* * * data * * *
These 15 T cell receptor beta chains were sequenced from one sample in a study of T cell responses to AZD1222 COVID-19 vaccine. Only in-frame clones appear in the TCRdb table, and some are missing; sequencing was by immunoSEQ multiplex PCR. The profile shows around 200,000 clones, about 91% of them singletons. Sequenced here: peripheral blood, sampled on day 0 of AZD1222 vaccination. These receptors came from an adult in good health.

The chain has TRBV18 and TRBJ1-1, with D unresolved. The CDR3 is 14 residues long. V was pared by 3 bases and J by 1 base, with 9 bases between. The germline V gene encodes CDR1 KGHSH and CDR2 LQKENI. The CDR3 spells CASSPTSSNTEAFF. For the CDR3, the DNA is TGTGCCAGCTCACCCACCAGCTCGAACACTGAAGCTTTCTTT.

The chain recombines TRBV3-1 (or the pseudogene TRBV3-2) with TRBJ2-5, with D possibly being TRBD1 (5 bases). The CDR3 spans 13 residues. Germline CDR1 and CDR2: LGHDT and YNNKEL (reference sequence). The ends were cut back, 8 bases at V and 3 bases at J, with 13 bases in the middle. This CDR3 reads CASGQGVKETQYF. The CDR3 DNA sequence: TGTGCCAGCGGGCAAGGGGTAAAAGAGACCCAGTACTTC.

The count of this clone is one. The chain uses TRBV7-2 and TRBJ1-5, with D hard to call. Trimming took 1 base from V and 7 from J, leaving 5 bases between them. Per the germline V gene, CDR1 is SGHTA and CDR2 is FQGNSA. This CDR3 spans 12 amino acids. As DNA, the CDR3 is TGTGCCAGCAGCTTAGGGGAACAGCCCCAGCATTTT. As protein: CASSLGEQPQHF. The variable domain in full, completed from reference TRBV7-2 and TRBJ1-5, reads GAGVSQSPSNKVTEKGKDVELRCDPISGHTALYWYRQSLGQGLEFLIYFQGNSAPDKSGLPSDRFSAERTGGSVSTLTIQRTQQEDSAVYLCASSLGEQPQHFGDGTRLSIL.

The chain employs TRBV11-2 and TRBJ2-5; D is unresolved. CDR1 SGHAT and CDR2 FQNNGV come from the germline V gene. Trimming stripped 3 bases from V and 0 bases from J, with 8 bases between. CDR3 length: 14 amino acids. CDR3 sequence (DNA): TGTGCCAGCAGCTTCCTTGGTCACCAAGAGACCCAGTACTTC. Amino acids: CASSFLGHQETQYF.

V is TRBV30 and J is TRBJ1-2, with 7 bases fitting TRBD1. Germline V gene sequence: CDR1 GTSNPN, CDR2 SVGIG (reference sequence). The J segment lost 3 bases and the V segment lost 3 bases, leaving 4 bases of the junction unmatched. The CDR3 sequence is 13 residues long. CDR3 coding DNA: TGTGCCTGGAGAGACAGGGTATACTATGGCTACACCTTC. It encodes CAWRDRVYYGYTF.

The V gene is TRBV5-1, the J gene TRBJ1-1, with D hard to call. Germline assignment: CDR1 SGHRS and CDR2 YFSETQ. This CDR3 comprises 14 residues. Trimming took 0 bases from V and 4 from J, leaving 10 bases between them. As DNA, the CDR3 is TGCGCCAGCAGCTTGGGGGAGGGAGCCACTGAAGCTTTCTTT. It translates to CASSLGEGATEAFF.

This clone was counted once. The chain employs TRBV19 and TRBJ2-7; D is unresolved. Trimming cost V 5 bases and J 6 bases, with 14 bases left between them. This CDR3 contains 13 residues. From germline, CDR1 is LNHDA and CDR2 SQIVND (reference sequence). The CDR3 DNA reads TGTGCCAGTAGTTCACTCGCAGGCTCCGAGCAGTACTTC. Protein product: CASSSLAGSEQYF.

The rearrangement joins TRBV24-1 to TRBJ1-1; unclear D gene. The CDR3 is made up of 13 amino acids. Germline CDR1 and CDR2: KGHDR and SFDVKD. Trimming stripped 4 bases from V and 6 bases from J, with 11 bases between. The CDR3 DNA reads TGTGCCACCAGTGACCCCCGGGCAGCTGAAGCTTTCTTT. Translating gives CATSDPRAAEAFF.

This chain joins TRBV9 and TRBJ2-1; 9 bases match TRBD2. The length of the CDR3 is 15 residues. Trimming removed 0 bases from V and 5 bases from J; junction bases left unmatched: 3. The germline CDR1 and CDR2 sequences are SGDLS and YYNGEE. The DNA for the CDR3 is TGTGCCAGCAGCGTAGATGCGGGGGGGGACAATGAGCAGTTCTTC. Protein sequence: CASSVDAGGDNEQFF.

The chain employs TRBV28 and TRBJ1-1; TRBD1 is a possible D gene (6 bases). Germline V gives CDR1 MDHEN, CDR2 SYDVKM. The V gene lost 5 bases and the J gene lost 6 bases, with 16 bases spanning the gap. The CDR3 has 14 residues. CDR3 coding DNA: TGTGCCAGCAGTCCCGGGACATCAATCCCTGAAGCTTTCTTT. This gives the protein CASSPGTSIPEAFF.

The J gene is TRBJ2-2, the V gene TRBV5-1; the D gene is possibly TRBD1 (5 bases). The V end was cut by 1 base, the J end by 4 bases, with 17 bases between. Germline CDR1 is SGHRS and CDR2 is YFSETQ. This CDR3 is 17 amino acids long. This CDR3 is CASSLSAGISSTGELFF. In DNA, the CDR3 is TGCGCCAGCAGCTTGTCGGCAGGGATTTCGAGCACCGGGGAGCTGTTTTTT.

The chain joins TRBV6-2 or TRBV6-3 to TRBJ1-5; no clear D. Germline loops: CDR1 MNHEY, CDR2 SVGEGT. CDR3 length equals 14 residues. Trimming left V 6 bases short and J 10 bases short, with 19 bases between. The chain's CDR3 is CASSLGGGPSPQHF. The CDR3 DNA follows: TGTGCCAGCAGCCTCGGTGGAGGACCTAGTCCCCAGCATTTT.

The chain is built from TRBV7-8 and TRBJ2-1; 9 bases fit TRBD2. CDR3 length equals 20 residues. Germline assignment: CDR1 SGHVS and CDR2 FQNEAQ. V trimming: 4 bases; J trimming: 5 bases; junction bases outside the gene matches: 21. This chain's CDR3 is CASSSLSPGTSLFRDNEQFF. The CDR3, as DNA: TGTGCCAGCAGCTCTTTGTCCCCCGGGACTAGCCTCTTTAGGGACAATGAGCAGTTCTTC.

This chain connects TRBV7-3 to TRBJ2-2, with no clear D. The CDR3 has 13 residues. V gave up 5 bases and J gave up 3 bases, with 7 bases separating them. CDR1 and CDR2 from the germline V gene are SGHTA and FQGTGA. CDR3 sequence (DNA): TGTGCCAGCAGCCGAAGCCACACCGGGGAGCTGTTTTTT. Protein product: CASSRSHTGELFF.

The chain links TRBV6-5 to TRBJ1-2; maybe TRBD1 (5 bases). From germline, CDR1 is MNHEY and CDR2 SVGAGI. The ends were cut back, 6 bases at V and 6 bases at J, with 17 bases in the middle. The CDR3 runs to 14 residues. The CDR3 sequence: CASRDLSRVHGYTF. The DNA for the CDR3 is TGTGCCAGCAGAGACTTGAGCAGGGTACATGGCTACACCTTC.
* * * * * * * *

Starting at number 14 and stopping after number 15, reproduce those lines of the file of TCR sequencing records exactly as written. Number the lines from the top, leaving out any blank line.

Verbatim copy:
The chain is built from TRBV7-8 and TRBJ2-1; 9 bases fit TRBD2. CDR3 length equals 20 residues. Germline assignment: CDR1 SGHVS and CDR2 FQNEAQ. V trimming: 4 bases; J trimming: 5 bases; junction bases outside the gene matches: 21. This chain's CDR3 is CASSSLSPGTSLFRDNEQFF. The CDR3, as DNA: TGTGCCAGCAGCTCTTTGTCCCCCGGGACTAGCCTCTTTAGGGACAATGAGCAGTTCTTC.

This chain connects TRBV7-3 to TRBJ2-2, with no clear D. The CDR3 has 13 residues. V gave up 5 bases and J gave up 3 bases, with 7 bases separating them. CDR1 and CDR2 from the germline V gene are SGHTA and FQGTGA. CDR3 sequence (DNA): TGTGCCAGCAGCCGAAGCCACACCGGGGAGCTGTTTTTT. Protein product: CASSRSHTGELFF.